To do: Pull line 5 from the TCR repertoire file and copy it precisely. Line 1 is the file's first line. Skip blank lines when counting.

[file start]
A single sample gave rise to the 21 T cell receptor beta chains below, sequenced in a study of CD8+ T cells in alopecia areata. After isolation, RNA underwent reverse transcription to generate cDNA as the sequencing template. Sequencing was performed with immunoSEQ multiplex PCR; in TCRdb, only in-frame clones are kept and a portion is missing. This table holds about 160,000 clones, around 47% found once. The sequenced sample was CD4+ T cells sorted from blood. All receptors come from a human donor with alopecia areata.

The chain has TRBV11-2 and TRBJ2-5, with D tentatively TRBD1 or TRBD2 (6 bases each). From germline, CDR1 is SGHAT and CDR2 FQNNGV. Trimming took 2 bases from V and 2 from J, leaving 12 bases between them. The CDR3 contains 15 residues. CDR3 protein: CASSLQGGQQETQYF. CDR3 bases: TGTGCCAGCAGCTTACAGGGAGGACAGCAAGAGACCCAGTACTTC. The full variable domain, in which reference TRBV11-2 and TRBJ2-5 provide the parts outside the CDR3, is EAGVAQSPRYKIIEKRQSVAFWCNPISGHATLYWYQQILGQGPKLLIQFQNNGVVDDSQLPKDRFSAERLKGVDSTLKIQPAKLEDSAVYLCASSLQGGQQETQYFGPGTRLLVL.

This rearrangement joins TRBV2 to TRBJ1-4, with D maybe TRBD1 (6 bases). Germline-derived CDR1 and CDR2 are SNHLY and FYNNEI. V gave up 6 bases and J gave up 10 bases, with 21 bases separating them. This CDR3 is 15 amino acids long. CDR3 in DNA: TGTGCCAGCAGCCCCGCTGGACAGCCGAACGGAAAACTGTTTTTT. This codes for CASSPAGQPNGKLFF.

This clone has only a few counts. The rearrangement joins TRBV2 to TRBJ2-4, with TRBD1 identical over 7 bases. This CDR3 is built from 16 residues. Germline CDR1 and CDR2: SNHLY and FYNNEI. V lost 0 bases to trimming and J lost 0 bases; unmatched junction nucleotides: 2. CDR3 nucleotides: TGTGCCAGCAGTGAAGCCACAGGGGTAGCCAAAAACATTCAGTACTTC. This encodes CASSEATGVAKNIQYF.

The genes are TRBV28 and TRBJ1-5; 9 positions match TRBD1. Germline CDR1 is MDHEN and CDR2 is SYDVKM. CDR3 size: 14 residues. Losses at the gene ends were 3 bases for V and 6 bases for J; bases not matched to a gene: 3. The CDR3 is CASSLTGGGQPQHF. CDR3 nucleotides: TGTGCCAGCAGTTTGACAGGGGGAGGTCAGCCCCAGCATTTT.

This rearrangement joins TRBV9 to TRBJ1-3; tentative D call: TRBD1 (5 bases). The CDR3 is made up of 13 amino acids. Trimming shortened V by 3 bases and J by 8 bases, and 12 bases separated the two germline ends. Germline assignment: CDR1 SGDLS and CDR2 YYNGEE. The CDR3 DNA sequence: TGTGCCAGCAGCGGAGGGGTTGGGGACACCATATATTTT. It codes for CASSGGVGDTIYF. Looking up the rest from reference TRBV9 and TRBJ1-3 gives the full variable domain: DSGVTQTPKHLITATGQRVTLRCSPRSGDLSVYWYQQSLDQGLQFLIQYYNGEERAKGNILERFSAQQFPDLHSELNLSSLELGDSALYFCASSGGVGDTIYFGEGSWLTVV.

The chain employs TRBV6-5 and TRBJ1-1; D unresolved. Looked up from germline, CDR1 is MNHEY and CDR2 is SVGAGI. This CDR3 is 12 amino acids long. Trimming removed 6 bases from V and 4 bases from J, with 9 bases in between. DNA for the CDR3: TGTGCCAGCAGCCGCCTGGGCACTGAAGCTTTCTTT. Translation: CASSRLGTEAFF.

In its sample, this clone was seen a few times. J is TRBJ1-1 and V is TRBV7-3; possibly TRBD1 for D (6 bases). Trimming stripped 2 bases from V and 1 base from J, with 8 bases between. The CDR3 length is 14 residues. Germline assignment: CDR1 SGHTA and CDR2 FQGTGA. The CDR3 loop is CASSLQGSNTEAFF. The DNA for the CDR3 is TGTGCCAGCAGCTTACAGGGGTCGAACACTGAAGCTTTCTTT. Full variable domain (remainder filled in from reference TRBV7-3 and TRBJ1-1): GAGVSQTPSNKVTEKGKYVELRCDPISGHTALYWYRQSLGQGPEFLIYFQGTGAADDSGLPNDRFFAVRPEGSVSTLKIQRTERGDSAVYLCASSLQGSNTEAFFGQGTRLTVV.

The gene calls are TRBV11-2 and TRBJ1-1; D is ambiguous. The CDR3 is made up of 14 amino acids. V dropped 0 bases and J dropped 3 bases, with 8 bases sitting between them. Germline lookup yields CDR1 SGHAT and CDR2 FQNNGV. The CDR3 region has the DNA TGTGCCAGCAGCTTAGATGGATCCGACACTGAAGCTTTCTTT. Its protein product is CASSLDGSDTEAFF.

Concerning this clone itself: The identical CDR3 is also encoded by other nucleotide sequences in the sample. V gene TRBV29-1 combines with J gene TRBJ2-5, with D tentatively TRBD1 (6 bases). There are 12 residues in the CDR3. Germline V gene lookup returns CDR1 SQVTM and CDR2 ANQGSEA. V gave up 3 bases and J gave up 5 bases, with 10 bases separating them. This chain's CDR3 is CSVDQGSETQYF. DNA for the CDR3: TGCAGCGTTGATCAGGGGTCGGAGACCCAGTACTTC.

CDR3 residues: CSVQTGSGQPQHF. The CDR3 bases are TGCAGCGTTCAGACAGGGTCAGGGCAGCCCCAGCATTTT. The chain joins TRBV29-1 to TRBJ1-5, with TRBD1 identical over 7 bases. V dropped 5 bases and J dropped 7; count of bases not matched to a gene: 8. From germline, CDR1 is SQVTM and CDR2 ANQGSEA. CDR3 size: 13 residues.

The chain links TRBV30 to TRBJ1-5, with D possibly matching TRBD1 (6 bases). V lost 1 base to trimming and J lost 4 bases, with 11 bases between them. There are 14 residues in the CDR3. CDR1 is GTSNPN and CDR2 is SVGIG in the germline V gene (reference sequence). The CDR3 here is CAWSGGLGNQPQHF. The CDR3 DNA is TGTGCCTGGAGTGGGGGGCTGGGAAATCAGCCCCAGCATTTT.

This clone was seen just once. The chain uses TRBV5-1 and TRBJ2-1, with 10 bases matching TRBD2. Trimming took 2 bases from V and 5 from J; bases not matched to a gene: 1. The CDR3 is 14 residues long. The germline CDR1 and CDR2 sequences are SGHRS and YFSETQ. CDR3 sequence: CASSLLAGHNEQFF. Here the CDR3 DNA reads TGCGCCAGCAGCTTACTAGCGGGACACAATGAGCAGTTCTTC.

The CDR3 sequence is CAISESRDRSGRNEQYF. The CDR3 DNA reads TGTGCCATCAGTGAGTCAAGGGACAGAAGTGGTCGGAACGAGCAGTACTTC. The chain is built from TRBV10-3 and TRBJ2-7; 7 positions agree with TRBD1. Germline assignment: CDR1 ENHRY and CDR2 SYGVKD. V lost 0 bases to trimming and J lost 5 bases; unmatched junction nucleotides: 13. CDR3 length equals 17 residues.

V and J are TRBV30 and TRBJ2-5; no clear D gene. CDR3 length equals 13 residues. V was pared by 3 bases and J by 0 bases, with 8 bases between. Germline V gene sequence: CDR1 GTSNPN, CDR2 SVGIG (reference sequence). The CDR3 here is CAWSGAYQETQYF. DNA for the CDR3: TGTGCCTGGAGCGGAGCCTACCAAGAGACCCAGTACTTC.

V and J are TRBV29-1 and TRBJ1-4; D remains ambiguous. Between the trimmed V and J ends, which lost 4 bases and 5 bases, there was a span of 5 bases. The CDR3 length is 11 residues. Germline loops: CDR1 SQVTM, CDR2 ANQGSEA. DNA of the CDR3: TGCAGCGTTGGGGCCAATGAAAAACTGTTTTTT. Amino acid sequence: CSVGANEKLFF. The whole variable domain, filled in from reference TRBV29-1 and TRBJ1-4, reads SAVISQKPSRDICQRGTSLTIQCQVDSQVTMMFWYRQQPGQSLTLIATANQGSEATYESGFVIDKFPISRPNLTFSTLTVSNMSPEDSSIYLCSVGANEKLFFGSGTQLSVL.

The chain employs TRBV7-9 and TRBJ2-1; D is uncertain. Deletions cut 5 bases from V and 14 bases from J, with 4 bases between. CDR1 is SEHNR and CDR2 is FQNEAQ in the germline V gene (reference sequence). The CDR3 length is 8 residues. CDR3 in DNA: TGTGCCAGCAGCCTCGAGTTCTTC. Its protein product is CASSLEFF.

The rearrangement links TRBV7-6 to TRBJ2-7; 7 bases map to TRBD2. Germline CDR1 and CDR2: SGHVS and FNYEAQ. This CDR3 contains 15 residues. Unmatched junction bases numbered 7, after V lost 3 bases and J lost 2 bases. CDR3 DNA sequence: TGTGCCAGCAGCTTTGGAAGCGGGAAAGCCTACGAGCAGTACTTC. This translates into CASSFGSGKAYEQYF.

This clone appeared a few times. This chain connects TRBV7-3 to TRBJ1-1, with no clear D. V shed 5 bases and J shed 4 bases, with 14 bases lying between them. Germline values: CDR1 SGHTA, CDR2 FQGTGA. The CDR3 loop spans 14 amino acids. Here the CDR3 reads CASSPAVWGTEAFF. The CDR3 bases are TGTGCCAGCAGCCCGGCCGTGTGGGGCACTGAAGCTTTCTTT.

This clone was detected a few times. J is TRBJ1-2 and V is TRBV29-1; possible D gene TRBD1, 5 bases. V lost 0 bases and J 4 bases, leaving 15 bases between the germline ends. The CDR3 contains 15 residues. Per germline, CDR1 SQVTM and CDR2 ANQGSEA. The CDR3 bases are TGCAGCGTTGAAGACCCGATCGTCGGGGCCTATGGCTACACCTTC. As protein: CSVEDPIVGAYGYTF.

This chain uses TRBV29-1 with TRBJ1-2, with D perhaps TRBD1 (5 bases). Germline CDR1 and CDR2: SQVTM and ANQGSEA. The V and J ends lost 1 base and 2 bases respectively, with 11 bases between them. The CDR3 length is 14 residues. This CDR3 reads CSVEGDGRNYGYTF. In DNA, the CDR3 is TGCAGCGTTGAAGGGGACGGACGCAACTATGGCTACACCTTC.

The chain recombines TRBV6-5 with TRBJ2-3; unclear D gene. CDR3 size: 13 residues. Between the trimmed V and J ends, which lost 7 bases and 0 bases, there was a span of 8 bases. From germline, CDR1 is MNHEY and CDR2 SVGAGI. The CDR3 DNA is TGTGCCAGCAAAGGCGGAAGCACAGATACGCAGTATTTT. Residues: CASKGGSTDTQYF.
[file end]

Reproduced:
The genes are TRBV28 and TRBJ1-5; 9 positions match TRBD1. Germline CDR1 is MDHEN and CDR2 is SYDVKM. CDR3 size: 14 residues. Losses at the gene ends were 3 bases for V and 6 bases for J; bases not matched to a gene: 3. The CDR3 is CASSLTGGGQPQHF. CDR3 nucleotides: TGTGCCAGCAGTTTGACAGGGGGAGGTCAGCCCCAGCATTTT.